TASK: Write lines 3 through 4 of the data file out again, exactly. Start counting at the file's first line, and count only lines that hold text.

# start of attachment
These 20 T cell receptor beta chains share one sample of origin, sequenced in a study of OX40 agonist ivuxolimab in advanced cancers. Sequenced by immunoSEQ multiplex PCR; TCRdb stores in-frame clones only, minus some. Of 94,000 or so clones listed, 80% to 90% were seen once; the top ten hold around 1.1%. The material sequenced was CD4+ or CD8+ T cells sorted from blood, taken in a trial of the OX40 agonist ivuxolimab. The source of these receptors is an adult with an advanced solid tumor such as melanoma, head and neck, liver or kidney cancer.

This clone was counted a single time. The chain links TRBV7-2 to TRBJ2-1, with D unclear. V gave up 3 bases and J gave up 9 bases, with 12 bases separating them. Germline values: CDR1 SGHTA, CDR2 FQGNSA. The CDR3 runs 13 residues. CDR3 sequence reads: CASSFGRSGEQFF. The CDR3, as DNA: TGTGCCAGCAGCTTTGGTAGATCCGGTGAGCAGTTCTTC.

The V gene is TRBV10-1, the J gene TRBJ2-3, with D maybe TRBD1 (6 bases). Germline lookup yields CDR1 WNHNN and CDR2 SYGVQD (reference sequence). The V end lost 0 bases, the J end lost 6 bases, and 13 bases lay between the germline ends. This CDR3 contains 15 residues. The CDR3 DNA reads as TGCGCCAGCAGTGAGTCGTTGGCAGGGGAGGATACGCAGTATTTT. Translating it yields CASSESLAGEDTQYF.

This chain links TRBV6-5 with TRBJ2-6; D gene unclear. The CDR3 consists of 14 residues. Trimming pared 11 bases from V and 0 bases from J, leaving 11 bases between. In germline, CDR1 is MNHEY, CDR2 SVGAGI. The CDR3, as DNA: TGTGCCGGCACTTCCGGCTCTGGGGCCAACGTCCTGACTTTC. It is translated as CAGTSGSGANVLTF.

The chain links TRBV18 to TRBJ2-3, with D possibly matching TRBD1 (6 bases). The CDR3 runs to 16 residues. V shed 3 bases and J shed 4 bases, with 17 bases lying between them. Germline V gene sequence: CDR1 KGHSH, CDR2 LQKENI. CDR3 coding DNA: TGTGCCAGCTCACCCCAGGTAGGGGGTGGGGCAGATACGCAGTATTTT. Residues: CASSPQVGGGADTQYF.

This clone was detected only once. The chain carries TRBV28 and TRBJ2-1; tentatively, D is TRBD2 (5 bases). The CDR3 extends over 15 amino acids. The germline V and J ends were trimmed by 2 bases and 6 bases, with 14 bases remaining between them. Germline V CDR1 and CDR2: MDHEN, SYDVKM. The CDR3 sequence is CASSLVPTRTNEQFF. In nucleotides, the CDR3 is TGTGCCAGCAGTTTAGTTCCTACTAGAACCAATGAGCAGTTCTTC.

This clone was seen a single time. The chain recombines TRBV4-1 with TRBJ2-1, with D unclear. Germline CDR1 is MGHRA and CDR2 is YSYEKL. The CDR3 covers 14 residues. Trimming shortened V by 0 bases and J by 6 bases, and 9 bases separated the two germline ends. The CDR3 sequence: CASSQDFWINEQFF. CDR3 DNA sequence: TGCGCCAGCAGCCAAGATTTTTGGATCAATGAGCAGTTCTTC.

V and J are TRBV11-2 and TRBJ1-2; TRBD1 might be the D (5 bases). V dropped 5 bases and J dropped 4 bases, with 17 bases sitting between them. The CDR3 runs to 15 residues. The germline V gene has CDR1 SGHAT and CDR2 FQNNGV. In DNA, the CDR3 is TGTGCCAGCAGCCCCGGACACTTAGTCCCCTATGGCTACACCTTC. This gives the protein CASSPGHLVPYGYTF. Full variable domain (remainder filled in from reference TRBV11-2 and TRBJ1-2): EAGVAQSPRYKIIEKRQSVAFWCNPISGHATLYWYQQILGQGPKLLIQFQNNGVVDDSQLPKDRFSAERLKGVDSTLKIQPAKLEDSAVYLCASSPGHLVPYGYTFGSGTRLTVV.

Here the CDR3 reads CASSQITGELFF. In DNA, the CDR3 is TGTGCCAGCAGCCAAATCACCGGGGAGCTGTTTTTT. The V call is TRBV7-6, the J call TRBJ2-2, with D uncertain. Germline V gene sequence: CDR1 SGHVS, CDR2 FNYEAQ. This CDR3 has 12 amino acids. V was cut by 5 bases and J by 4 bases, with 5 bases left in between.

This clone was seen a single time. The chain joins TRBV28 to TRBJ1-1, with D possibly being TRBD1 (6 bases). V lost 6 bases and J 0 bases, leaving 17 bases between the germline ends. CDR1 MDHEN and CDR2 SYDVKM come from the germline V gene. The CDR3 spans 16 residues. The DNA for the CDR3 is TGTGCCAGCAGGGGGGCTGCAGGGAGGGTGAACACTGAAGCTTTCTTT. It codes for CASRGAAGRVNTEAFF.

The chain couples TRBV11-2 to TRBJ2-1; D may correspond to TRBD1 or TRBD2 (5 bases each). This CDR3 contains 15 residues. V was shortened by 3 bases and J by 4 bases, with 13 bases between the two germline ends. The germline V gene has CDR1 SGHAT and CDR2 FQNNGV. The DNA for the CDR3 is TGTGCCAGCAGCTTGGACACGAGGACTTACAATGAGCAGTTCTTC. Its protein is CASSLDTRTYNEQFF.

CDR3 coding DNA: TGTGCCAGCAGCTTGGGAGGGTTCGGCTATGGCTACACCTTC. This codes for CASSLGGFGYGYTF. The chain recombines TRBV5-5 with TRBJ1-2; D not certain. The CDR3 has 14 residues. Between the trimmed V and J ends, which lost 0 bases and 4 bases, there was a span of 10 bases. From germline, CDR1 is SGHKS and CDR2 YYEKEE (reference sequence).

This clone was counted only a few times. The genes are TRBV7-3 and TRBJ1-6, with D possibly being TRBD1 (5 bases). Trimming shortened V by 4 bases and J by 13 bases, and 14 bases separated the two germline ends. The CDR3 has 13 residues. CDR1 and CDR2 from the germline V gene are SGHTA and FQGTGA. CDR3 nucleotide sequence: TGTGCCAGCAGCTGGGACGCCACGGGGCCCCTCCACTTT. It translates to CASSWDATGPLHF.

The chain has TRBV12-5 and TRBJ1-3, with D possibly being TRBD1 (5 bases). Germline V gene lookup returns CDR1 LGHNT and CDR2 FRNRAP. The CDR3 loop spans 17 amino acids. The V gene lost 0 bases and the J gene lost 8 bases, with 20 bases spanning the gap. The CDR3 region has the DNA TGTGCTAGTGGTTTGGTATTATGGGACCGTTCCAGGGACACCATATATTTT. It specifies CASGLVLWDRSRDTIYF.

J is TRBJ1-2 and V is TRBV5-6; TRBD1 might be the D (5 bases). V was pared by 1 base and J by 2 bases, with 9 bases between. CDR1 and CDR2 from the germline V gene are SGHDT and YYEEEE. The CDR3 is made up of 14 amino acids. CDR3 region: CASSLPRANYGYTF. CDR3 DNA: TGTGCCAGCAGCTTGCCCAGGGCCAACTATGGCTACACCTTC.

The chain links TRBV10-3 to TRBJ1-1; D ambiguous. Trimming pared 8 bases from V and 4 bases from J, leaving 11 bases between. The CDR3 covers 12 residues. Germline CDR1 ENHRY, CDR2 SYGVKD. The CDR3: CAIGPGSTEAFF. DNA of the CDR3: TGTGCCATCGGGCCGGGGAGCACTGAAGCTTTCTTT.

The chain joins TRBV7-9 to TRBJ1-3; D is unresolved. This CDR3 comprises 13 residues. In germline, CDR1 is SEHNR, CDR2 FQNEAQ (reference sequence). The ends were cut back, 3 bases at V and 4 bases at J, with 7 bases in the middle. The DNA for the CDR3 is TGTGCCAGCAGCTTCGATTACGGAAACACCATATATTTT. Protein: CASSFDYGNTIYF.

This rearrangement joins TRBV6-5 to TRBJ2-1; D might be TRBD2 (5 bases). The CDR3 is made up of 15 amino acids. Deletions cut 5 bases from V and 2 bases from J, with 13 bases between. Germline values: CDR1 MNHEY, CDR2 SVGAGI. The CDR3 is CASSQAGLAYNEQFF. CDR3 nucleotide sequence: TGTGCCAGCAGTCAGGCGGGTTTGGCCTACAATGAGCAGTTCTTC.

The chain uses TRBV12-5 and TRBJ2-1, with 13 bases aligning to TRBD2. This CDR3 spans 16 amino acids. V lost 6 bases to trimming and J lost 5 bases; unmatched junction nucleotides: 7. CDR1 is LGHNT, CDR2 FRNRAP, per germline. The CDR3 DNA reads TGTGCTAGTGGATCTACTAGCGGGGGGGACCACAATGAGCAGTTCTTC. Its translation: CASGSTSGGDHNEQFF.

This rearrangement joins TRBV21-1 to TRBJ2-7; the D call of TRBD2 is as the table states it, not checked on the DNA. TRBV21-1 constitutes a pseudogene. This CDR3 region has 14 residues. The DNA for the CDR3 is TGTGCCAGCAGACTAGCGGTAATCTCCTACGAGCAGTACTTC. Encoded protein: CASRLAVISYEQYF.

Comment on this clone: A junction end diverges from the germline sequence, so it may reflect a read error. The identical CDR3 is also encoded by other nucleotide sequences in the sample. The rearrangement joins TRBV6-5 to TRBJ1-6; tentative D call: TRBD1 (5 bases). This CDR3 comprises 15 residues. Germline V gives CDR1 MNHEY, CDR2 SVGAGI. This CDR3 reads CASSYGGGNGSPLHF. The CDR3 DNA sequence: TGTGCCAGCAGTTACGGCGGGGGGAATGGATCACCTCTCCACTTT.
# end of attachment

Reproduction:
The V gene is TRBV10-1, the J gene TRBJ2-3, with D maybe TRBD1 (6 bases). Germline lookup yields CDR1 WNHNN and CDR2 SYGVQD (reference sequence). The V end lost 0 bases, the J end lost 6 bases, and 13 bases lay between the germline ends. This CDR3 contains 15 residues. The CDR3 DNA reads as TGCGCCAGCAGTGAGTCGTTGGCAGGGGAGGATACGCAGTATTTT. Translating it yields CASSESLAGEDTQYF.

This chain links TRBV6-5 with TRBJ2-6; D gene unclear. The CDR3 consists of 14 residues. Trimming pared 11 bases from V and 0 bases from J, leaving 11 bases between. In germline, CDR1 is MNHEY, CDR2 SVGAGI. The CDR3, as DNA: TGTGCCGGCACTTCCGGCTCTGGGGCCAACGTCCTGACTTTC. It is translated as CAGTSGSGANVLTF.